In Ancient Greece, clothing was not about fashion but practicality. Overall there were about four types of clothes among both men and women and were all in the shape of squares when they were not worn. These four types of clothes were; the Chiton, Peplos, Himation, and Chlamys. The Chiton was a type of tunic worn by men that was folded over one shoulder or both. If the Chiton was folded over one shoulder it was known as an Exomie. The Chiton was usually made out of imported linen or a light wool-like material because men were usually outdoors, typically working or exercising.
The Peplos was a full body dress/tunic worn by women that was usually made from a heavy wool-like material. It was designed to cover most of a women’s body because it was considered proper for a Greek women to reveal nothing. The Peplos was typically fastened with brooches, buttons, or pins. This style is actually fairly popular in modern times among dressmakers.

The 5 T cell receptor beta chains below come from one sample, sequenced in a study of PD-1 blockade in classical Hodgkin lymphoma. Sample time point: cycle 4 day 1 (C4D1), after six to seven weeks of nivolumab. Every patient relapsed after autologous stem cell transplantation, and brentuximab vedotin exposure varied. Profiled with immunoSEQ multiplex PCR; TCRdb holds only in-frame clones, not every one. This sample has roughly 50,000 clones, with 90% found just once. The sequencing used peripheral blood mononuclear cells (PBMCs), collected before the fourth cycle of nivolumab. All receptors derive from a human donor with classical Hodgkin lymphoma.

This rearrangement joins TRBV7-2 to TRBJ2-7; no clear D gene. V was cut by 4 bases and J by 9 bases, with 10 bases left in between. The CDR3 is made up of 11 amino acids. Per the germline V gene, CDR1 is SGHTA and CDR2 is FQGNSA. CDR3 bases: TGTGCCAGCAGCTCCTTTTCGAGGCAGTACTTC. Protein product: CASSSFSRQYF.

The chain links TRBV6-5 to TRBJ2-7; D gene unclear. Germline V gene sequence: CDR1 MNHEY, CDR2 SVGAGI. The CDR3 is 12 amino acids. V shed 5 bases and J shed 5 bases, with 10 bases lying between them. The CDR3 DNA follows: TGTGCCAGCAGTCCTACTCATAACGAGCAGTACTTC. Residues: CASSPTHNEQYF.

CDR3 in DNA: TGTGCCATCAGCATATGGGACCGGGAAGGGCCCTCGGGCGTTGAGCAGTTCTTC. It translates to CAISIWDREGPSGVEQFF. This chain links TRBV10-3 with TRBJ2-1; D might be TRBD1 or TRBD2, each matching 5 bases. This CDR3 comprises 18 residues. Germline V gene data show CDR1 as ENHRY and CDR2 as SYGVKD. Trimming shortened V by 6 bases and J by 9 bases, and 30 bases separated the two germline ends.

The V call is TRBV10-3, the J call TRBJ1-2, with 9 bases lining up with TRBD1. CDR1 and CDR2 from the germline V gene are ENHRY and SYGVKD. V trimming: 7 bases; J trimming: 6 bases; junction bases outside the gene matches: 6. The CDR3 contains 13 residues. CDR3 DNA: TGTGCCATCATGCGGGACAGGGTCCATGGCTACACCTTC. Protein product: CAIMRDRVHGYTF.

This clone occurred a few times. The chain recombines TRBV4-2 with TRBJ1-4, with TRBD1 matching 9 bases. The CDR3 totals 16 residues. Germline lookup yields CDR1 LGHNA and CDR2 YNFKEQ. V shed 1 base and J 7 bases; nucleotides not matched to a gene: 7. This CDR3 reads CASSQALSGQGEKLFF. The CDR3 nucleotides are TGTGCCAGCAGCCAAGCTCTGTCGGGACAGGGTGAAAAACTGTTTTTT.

The Himation was typically worn in the winter and was a heavy wool fabric worn like a Roman toga and was meant to keep the wearer warm. It was also popular among soldiers whom were away from home because it could be used as a blanket during the night.
The Chlamys was worn by young active men and was a thin piece of cloth/wool that was pinned around one shoulder.
The Greeks often colored/dyed their clothes or embroidered patterns in them to make them more appealing to the eyes. Contrary to popular belief, the Greeks enjoyed bright colors and did not leave everything white.
These four types of clothes were usually the only items that were worn, the Greeks typically walked around barefoot, only wearing boots or sandals during formal events. Many Greeks went their entire lives without ever wearing and sandals or boots. Just like shoes, hats were an uncommon item, sometimes men wore a wide brimmed hat called Petasos which was designed to reduce heat from the sun when working outdoors. women were also known to occasionally wear a ha with crowns, but this was probably only worn for very formal occasions. Overall, the Greeks valued practicality over fashion.